Sugar baby. That’s what they called him in the NICU. A baby admitted for low blood sugars that will likely be in and out in less than 2 weeks. It should have been a comfort, but it wasn’t. As I stared at my less than 4 lbs son, with his IV taped to his head, I tried to stay positive. Sugar baby, I reminded myself, in and out. But just hearing the initials NICU leaves you feeling like your sweet and perfect bundle is on the brink of expiration.
During those first few days, when I was still in the hospital myself, I visited baby A by walking through an underground tunnel. The tunnel connected my hospital with the children’s hospital next door and descended sharply downward in ominous slope. The steam pipes lining the seemingly endless corridor left the air humid and stifling. Each and every day I walked that tunnel, it felt like a descent into hell. And, it was. My own personal hell.
Oddly enough, in the beginning, I was not angry with God. Although my son was tiny and frail, my love for him was unfathomable. Instead of anger, whenever I looked around the NICU, what I actually felt was guilt for my sadness. Many of these other babies were much sicker than baby A. I truly did not believe that I had earned the right to worry. After all, I only had a sugar baby. These other parents were dealing with actual problems.
Despite my attempts to stay positive, the stress quickly took its toll. To ensure that our sweet baby boy was alone as little as possible, my husband and I were alternating shifts at the NICU. The constant driving back and forth, the never seeing each other, the worrying about the pets and the house and the cost, the daily climbing cost, it was all overwhelming. For a short while, I was able to trudge through with a smile. But, we all have our breaking point. Mine came on night 5 of the NICU stay, my second night home from the hospital, the night when reality hit.
On this particular evening, I was driving back to the hospital alone in the blinding rain, desperately speeding in attempts to make the 8 pm feeding. Yes, as cliche as it sounds, I was driving to the hospital in a full-on pounding thunder storm. As I drove feverishly, I thought about the wires, the IV drip, the blood draws, the tender scabbed feet, the whimpers of pain and the distance of not being able to hold my son. I thought about it all and I sobbed. For 40 minutes I sobbed. And, as a large puddle splattered against my window, blocking all view, it finally happened. I cursed God.
I was angry and sad and worried and frustrated and exhausted. And, I knew just who to blame. God. I tried for 2 years to conceive my son, and ultimately needed surgery before having success. How cruel could He be to finally give me a son only to force me to watch baby A suffer. The nerve of this God, to push me to my breaking point. Did I really need any more character building experiences? I think not. But, obviously, God thought otherwise.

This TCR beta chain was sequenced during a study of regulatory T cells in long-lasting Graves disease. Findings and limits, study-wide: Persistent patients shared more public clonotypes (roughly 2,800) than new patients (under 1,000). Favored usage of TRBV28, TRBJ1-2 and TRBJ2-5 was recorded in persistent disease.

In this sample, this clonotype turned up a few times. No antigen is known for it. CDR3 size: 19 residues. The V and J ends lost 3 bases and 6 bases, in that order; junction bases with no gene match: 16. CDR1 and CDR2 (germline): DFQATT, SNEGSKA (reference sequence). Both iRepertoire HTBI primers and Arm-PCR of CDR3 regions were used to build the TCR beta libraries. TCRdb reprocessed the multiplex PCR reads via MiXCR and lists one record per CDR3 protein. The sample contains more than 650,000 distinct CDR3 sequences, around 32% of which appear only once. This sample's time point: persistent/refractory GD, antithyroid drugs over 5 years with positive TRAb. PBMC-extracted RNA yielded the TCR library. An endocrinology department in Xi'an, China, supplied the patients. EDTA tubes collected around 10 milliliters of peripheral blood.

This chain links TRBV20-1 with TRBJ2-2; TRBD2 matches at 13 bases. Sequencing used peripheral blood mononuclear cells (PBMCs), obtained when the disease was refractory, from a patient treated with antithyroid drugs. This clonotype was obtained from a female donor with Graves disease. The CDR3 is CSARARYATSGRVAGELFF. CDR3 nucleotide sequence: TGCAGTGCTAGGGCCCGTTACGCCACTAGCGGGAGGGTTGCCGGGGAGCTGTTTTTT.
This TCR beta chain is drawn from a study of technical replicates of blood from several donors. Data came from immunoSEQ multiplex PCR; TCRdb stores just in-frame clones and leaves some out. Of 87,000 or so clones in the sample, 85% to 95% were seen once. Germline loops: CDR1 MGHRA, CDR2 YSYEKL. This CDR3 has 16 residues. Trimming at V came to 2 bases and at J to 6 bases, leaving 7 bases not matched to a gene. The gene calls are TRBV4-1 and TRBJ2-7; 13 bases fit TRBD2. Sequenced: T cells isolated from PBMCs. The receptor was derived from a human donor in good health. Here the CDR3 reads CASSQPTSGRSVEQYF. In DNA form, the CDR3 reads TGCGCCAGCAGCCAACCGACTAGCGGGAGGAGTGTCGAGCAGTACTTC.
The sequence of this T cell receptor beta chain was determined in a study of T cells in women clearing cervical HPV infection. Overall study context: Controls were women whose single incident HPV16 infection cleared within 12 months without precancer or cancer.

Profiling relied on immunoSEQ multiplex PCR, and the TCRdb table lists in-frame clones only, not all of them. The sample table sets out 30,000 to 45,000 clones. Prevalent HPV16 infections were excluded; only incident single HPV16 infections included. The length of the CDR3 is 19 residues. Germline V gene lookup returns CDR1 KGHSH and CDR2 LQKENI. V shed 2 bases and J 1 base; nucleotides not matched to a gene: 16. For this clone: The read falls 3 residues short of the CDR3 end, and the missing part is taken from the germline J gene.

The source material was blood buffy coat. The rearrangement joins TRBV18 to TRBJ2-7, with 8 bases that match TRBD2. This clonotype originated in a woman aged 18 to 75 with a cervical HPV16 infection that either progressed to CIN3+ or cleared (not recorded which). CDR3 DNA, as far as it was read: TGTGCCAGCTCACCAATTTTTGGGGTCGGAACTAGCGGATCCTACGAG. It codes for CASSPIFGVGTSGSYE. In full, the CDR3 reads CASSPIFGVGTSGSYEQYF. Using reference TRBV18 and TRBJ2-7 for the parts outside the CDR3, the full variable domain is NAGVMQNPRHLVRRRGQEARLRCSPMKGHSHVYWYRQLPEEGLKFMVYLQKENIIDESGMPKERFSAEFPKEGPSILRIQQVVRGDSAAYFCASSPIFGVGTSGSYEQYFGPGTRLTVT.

In the hospital parking garage, I sat for a while just catching my breathe. As I finally stepped out of my concrete shelter and my feet hit the city pavement, I was thankful for the rain washing over me. At least it would hide my tear stained cheeks. There was need for the hospital staff to see me like that.
By the time I made it upstairs through all the check points and hand scrubbing and sea of hospital gowns, I had missed the feeding. Feedings were practically the only bonding opportunities I had with baby A in those early days.
As I stood by his hospital bed, with my fingers resting gently on his rising chest, unable to hold him, I sobbed again for the both of us. “I love you,” I whispered. As my words lingered over his peaceful slumber, I kissed his cheek, sweet as sugar. Then I sat there silently, loving him, until it was time to go.
I acknowledge that I am one of the lucky ones. Our time in the NICU was very short, comparatively speaking. It was only 10 days. And most importantly, we brought our baby home healthy and thriving.
I have also since accepted that it is EVERY mother’s right to worry. The emotion of a NICU experience is not about time or length of stay. It’s about the fear of loss that peeks in through the curtain of positivity. To you mothers (& fathers) currently living the NICU life, my heart goes out to you. Although it may not feel like it now, God is with you. And when you reach your breaking point (perhaps one of many), trust that he will carry you through.
If your family has survived the NICU, I welcome you to share your experience below.